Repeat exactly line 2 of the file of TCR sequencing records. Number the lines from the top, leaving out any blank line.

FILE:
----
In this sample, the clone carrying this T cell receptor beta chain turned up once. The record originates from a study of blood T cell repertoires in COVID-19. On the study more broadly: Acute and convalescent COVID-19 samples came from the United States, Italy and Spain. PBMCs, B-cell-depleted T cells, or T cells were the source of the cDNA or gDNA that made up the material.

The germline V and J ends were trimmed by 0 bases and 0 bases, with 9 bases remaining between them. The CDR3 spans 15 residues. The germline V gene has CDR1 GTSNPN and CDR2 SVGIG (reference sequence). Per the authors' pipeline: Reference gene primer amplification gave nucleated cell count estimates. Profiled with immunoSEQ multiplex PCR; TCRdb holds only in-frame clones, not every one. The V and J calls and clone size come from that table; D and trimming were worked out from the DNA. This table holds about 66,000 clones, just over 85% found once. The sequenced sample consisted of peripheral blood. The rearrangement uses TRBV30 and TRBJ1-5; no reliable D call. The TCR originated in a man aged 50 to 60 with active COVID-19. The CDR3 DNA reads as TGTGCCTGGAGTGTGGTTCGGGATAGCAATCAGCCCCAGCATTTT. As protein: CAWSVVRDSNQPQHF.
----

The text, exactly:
The germline V and J ends were trimmed by 0 bases and 0 bases, with 9 bases remaining between them. The CDR3 spans 15 residues. The germline V gene has CDR1 GTSNPN and CDR2 SVGIG (reference sequence). Per the authors' pipeline: Reference gene primer amplification gave nucleated cell count estimates. Profiled with immunoSEQ multiplex PCR; TCRdb holds only in-frame clones, not every one. The V and J calls and clone size come from that table; D and trimming were worked out from the DNA. This table holds about 66,000 clones, just over 85% found once. The sequenced sample consisted of peripheral blood. The rearrangement uses TRBV30 and TRBJ1-5; no reliable D call. The TCR originated in a man aged 50 to 60 with active COVID-19. The CDR3 DNA reads as TGTGCCTGGAGTGTGGTTCGGGATAGCAATCAGCCCCAGCATTTT. As protein: CAWSVVRDSNQPQHF.